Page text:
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Allen Adams Allen Adams
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edge staff writer


They fought the law and the law won

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Lawless' an ambitious attempt that falls just short

The Prohibition Era was a time of outlaws and folk heroes. The government fought and continually lost - a constant battle against the bootleggers and gangsters that arose following the illegalization of alcohol. Their jobs weren't made any easier by a general populace that mostly disagreed with the law and often casually violated it.

This is the world of the Bondurant family, a group of Virginia brothers that rose to prominence through their Depression-era bootlegging exploits. 'Lawless,' based on the book 'The Wettest County in the World' by Matt Bondurant, follows the brothers as they are finally confronted by the law.

In Franklin County, Virginia, Prohibition has led to a thriving underground economy. At the top of the moonshine pyramid sit the Bondurant boys. Eldest brother Forrest (Tom Hardy, 'The Dark Knight Rises') is a stoic, taciturn man, sole survivor of a naval disaster and according to legend indestructible. Middle brother Howard (Jason Clarke, TV's 'The Chicago Code') is hard-drinking, hard-fighting and prone to violence. Youngest brother Jack (Shia LeBeouf, 'Transformers: Dark of the Moon') is viewed by his brothers as too soft, not tough enough for the rigorous dangers of bootlegging.

Things only get worse when a new D.A. shows up in town with hand outstretched, demanding his piece of the pie. He's got Special Deputy Charlie Rakes (Guy Pearce, 'Prometheus') in tow, a Chicago transplant who is as unstable as he is crooked. And in the midst of it all, you've got the mysterious Maggie (Jessica Chastain, 'The Help'), who works for the brothers and is the object of some affection; you've also got Bertha (Mia Wasikowska, 'Albert Nobbs'), a member of a strict religious group being courted by young Jack.

When the too-proud Forrest refuses to back down, things begin to escalate. The increasingly unhinged Rakes wreaks havoc throughout the town and the sinister influences of local gangsters particularly Floyd Banner (Gary Oldman, 'The Dark Knight Rises') and it becomes clear that a showdown is coming.

'Lawless' is surprisingly ambitious particularly given its late-August release date. It's certainly of a higher quality than you expect to see at this time of year. It has a lot going for it, but for some difficult-to-determine reason, it doesn't quite come together.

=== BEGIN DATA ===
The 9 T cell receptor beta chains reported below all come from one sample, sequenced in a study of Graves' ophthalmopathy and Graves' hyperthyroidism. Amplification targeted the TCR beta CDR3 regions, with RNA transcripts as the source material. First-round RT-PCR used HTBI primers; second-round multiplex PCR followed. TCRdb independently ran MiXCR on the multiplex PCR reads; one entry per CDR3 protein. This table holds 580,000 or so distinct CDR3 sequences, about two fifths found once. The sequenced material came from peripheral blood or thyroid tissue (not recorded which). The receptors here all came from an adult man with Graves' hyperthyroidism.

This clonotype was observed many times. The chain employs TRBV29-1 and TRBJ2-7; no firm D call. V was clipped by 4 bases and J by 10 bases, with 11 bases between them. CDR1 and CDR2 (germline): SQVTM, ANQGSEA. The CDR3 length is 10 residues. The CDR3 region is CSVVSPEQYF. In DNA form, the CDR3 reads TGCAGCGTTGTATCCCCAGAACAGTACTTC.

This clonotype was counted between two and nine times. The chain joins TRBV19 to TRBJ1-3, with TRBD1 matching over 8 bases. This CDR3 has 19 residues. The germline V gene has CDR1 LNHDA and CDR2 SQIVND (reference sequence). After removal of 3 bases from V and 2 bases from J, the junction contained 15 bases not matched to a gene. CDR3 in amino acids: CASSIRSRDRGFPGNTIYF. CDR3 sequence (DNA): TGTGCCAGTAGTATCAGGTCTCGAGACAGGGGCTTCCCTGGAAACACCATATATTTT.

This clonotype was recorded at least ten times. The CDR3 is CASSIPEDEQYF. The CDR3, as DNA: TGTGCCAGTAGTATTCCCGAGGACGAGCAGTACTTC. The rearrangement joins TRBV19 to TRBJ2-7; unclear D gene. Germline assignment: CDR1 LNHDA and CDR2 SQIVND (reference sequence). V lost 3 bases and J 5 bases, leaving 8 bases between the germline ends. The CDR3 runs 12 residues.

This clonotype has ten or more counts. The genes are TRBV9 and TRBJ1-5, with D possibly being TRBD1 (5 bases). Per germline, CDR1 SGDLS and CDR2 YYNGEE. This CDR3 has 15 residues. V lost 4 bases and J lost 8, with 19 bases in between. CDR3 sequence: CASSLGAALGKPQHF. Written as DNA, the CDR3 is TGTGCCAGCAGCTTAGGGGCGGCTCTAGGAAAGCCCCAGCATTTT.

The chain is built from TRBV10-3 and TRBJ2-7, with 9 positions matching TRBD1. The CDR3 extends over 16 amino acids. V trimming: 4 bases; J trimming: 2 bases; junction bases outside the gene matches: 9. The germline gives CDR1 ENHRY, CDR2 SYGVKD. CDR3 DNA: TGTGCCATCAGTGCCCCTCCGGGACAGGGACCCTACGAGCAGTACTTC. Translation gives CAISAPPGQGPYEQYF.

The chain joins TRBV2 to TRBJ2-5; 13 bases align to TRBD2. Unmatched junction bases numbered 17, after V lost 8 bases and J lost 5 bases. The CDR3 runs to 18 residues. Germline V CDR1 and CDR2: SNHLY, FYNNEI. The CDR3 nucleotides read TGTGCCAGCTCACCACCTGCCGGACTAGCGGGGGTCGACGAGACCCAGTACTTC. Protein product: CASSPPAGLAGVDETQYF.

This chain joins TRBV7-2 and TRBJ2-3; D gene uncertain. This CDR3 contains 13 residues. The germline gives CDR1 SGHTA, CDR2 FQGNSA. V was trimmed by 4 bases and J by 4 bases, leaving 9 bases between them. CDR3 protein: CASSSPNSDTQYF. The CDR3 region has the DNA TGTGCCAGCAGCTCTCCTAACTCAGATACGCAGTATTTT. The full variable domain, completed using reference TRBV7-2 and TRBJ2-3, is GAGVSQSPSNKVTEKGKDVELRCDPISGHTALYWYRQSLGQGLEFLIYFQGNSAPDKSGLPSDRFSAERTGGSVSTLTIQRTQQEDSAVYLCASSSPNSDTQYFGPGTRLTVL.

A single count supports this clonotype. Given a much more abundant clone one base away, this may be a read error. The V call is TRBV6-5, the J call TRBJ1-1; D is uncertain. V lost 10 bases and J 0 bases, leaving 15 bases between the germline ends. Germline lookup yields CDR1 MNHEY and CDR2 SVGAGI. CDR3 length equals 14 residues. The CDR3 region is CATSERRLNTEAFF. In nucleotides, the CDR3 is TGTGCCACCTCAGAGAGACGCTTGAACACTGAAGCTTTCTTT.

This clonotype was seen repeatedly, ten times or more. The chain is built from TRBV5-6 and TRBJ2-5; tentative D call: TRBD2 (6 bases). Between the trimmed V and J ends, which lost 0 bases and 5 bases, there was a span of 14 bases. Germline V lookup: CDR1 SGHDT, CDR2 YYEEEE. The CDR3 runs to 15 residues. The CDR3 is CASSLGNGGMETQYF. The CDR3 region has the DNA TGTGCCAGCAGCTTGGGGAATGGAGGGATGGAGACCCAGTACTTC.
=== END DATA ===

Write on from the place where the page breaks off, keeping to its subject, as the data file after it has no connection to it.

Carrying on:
The cast is frankly phenomenal. Tom Hardy continues to turn in performance after varied performance that demonstrates an on-screen virtuosity that is precious and rare. The rough quiet of his portrayal of Forrest is magnetic. Pearce is wonderfully reprehensible as Rakes, a vicious monster beneath a slick, stylized veneer. Even LeBeouf does some decent work; he's clearly embracing the current 'Take Me Seriously' phase of his career. There are no discernibly weak performances here.

Another thing the film does right is capture the spirit of period. The film looks great, with a wonderful feel for the era it is portraying. Capturing a historic snapshot can be difficult, but 'Lawless' does it beautifully. Even the violence which is frequent and sometimes shockingly brutal is rendered consistently with the bleak depths of the setting.

And yet it doesn't quite click. 'Lawless' clearly has grand ambitions, and in a lot of ways the film meets them. The quality of performance is outstanding, and the film looks fantastic. However, there's a listless quality to the proceedings that is hard to pin down. Maybe it's the meandering pace at certain points of the film. Maybe it's the largely cumbersome love stories entwined throughout. Maybe it's the dark tone. I honestly can't say.

What I can say, however, is that despite its flaws, 'Lawless' is still a good movie; one that deserved better than to be released into the vast box office wasteland that is Labor Day weekend.

3.5 out of 5


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